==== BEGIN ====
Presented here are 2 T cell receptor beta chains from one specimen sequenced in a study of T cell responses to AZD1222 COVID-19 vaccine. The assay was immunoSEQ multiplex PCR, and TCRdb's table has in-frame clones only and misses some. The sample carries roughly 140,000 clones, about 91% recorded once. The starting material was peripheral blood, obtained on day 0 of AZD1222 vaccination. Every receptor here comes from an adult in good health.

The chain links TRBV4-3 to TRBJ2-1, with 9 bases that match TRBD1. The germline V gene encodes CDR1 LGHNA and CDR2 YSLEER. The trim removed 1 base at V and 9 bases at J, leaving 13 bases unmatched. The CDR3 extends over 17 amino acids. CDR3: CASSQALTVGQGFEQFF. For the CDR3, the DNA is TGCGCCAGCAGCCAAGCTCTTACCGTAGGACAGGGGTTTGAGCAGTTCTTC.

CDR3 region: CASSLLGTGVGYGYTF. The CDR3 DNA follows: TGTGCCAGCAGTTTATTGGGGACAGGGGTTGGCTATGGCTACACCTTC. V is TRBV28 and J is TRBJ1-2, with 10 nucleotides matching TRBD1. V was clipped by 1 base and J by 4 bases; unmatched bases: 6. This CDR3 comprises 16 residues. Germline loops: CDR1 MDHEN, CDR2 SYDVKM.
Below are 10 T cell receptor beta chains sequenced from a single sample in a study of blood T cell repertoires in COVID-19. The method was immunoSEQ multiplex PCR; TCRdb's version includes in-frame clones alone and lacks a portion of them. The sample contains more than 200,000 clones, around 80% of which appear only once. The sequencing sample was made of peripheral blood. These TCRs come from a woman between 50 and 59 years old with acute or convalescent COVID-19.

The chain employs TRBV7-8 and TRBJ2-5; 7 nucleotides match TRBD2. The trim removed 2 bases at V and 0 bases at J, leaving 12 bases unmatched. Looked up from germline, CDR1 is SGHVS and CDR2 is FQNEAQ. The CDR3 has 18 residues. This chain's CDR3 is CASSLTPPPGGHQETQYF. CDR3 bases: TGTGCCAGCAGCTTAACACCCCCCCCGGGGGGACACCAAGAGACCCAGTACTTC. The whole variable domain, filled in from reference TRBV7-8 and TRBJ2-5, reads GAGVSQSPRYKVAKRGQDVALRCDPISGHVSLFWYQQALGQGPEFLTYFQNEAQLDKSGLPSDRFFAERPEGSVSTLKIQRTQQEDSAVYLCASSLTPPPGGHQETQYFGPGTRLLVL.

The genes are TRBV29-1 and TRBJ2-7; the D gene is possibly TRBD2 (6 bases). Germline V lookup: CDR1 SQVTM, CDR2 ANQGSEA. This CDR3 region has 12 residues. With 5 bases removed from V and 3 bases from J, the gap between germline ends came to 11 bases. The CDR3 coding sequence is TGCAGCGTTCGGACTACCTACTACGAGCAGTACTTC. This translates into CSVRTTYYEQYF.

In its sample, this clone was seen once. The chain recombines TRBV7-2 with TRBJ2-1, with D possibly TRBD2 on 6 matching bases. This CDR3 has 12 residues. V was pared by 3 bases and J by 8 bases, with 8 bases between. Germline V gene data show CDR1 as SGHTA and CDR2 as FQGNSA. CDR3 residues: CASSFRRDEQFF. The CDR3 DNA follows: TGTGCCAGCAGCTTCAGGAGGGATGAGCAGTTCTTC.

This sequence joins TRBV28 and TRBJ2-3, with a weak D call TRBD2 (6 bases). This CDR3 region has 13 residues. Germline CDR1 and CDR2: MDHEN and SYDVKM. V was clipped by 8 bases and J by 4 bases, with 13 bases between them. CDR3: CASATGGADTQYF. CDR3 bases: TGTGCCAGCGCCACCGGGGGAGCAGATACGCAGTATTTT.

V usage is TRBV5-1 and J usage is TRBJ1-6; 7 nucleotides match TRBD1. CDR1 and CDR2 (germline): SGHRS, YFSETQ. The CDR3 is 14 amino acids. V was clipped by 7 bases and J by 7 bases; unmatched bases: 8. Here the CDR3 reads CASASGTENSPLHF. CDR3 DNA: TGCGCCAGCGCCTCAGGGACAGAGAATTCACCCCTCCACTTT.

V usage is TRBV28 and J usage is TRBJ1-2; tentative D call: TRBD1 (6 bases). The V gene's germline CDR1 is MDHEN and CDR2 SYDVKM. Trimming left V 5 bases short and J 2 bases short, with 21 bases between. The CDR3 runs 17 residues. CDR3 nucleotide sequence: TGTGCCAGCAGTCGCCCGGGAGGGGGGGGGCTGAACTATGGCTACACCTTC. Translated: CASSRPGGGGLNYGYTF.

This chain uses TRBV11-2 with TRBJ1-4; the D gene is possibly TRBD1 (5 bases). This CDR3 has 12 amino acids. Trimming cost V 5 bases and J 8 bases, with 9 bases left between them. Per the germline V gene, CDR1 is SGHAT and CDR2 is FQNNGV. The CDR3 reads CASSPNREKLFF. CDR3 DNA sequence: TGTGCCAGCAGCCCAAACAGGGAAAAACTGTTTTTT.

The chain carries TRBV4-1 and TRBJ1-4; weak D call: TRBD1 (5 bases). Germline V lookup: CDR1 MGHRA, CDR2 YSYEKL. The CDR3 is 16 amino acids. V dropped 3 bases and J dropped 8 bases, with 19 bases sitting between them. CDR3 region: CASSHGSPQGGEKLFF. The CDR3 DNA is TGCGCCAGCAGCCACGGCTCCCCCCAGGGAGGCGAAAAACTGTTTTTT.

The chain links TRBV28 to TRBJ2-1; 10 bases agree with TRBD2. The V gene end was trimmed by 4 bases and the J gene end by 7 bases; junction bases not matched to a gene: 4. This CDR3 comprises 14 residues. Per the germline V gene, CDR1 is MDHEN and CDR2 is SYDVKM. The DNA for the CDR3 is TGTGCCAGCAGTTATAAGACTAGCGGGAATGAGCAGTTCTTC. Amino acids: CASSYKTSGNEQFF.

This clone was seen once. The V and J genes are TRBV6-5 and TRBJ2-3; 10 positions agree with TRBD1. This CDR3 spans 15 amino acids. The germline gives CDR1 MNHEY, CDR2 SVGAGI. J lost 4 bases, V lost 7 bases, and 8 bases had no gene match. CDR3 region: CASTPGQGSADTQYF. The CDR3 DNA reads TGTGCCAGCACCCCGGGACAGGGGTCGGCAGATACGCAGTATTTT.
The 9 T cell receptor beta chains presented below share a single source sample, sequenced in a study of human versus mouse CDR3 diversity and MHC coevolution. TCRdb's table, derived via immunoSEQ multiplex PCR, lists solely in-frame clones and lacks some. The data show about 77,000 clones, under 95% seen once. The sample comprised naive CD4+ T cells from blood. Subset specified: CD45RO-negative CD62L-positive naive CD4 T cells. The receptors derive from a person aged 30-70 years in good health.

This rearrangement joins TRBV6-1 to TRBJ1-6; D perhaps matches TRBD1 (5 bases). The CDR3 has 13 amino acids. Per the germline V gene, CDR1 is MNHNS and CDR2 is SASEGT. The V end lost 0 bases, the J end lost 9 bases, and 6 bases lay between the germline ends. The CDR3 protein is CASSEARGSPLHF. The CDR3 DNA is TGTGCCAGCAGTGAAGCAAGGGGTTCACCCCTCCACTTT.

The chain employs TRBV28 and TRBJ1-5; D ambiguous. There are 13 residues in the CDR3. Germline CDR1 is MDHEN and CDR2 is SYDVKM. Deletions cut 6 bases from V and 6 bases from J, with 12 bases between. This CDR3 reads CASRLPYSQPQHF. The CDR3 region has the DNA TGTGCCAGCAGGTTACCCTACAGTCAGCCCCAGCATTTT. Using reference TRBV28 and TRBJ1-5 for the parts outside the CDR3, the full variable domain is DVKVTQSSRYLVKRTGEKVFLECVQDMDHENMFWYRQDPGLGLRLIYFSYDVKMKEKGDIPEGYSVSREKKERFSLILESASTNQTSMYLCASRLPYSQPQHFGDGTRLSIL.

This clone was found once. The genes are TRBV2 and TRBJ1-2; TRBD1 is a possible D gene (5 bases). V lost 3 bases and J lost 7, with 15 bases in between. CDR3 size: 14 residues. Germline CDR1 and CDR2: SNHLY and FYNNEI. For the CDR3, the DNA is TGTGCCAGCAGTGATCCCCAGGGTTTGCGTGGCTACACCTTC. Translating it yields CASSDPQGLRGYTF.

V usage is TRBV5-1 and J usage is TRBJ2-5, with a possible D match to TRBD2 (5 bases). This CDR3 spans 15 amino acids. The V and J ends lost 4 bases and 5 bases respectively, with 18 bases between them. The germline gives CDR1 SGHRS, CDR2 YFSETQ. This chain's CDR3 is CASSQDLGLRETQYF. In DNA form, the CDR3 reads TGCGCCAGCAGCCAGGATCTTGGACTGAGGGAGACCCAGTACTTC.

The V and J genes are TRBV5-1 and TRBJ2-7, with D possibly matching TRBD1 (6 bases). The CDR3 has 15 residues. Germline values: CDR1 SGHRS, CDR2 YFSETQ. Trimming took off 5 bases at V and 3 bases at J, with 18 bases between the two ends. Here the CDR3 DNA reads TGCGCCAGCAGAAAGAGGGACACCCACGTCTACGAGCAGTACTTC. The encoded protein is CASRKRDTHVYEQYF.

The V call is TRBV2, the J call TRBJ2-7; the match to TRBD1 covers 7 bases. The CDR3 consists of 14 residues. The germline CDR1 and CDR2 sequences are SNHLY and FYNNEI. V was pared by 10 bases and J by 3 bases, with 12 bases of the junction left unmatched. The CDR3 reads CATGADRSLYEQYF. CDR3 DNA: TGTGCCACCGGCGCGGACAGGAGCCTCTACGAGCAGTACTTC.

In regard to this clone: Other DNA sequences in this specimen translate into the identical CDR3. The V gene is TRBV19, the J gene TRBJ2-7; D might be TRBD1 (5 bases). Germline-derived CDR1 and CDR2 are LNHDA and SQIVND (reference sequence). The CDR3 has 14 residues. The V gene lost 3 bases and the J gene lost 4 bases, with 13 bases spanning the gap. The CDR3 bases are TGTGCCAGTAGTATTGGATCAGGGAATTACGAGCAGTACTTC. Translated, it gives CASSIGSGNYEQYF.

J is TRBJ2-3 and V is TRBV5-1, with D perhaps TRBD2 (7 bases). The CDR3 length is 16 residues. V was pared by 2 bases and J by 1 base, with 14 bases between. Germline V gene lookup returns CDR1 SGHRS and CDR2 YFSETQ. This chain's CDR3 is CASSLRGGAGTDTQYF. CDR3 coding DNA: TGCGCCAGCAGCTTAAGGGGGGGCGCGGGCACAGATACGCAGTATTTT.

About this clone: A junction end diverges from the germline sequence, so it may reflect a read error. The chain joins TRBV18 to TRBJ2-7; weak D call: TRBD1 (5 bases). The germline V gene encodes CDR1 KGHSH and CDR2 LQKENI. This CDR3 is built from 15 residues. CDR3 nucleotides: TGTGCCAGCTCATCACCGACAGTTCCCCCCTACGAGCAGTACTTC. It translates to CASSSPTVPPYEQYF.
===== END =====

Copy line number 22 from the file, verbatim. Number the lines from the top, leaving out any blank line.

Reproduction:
In regard to this clone: Other DNA sequences in this specimen translate into the identical CDR3. The V gene is TRBV19, the J gene TRBJ2-7; D might be TRBD1 (5 bases). Germline-derived CDR1 and CDR2 are LNHDA and SQIVND (reference sequence). The CDR3 has 14 residues. The V gene lost 3 bases and the J gene lost 4 bases, with 13 bases spanning the gap. The CDR3 bases are TGTGCCAGTAGTATTGGATCAGGGAATTACGAGCAGTACTTC. Translated, it gives CASSIGSGNYEQYF.